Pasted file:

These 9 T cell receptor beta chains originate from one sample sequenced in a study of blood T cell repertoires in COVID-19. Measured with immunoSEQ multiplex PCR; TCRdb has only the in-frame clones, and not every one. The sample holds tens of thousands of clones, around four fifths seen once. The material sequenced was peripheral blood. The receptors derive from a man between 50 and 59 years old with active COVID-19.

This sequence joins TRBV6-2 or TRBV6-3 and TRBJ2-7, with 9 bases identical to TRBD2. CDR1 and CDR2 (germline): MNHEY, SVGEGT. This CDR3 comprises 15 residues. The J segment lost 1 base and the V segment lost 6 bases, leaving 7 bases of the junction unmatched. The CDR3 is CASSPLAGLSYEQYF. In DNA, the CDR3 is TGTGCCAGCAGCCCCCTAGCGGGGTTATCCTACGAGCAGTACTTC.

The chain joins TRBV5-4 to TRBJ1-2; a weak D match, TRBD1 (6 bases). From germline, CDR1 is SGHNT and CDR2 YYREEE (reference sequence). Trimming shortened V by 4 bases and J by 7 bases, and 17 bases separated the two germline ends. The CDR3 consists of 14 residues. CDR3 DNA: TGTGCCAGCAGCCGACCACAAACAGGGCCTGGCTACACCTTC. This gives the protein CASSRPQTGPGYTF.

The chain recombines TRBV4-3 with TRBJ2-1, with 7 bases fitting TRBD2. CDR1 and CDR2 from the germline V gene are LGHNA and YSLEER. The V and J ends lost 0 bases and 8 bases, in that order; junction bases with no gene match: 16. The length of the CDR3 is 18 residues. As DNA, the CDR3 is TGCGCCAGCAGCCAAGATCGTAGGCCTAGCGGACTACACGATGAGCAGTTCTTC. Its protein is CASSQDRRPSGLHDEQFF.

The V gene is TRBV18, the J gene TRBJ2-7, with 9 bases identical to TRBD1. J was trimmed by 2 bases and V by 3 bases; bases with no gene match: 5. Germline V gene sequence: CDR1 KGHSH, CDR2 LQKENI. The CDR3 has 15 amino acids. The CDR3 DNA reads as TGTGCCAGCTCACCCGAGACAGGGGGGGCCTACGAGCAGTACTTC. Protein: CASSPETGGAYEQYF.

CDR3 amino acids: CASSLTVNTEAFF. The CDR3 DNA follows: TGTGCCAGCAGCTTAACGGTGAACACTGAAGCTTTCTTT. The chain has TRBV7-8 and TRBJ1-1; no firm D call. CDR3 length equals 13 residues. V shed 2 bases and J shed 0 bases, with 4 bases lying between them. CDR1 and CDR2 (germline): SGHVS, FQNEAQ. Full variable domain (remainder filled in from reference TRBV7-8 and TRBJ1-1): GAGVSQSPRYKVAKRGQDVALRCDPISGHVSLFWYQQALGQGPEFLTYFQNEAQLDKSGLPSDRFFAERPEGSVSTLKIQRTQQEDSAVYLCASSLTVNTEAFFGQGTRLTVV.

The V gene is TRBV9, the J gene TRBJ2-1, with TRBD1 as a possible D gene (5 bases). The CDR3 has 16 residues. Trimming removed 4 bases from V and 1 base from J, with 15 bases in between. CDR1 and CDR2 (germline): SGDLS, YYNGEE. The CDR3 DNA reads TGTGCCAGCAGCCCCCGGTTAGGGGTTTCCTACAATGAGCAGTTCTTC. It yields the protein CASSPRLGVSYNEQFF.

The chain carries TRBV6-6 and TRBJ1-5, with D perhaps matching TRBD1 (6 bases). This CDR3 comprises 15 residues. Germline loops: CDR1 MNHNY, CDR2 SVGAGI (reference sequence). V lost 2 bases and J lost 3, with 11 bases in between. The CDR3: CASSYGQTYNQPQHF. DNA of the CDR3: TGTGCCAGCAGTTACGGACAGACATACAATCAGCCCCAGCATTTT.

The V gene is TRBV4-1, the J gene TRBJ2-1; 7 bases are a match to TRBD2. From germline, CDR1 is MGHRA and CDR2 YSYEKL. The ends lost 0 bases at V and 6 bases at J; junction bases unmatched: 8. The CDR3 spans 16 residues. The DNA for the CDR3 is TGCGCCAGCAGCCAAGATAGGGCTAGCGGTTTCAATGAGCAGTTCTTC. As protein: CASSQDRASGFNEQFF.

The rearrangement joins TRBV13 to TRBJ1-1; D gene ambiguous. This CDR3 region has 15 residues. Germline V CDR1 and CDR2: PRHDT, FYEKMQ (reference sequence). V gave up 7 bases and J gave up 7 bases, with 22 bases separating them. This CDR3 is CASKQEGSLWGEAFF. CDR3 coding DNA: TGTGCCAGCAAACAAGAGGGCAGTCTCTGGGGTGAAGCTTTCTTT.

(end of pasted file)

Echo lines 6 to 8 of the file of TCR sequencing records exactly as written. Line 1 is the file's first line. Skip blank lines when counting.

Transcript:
CDR3 amino acids: CASSLTVNTEAFF. The CDR3 DNA follows: TGTGCCAGCAGCTTAACGGTGAACACTGAAGCTTTCTTT. The chain has TRBV7-8 and TRBJ1-1; no firm D call. CDR3 length equals 13 residues. V shed 2 bases and J shed 0 bases, with 4 bases lying between them. CDR1 and CDR2 (germline): SGHVS, FQNEAQ. Full variable domain (remainder filled in from reference TRBV7-8 and TRBJ1-1): GAGVSQSPRYKVAKRGQDVALRCDPISGHVSLFWYQQALGQGPEFLTYFQNEAQLDKSGLPSDRFFAERPEGSVSTLKIQRTQQEDSAVYLCASSLTVNTEAFFGQGTRLTVV.

The V gene is TRBV9, the J gene TRBJ2-1, with TRBD1 as a possible D gene (5 bases). The CDR3 has 16 residues. Trimming removed 4 bases from V and 1 base from J, with 15 bases in between. CDR1 and CDR2 (germline): SGDLS, YYNGEE. The CDR3 DNA reads TGTGCCAGCAGCCCCCGGTTAGGGGTTTCCTACAATGAGCAGTTCTTC. It yields the protein CASSPRLGVSYNEQFF.

The chain carries TRBV6-6 and TRBJ1-5, with D perhaps matching TRBD1 (6 bases). This CDR3 comprises 15 residues. Germline loops: CDR1 MNHNY, CDR2 SVGAGI (reference sequence). V lost 2 bases and J lost 3, with 11 bases in between. The CDR3: CASSYGQTYNQPQHF. DNA of the CDR3: TGTGCCAGCAGTTACGGACAGACATACAATCAGCCCCAGCATTTT.